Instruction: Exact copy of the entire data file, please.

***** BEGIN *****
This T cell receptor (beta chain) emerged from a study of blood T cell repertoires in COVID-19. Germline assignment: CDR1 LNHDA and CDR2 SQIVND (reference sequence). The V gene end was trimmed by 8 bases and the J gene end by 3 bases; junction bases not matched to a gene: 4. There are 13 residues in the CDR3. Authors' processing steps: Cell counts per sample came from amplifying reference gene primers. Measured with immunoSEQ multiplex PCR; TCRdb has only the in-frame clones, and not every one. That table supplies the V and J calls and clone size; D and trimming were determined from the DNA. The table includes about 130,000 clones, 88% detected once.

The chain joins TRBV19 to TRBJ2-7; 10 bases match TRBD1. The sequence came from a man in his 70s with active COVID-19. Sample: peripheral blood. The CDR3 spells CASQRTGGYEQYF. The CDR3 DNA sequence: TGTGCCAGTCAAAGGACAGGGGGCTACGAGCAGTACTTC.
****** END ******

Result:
This T cell receptor (beta chain) emerged from a study of blood T cell repertoires in COVID-19. Germline assignment: CDR1 LNHDA and CDR2 SQIVND (reference sequence). The V gene end was trimmed by 8 bases and the J gene end by 3 bases; junction bases not matched to a gene: 4. There are 13 residues in the CDR3. Authors' processing steps: Cell counts per sample came from amplifying reference gene primers. Measured with immunoSEQ multiplex PCR; TCRdb has only the in-frame clones, and not every one. That table supplies the V and J calls and clone size; D and trimming were determined from the DNA. The table includes about 130,000 clones, 88% detected once.

The chain joins TRBV19 to TRBJ2-7; 10 bases match TRBD1. The sequence came from a man in his 70s with active COVID-19. Sample: peripheral blood. The CDR3 spells CASQRTGGYEQYF. The CDR3 DNA sequence: TGTGCCAGTCAAAGGACAGGGGGCTACGAGCAGTACTTC.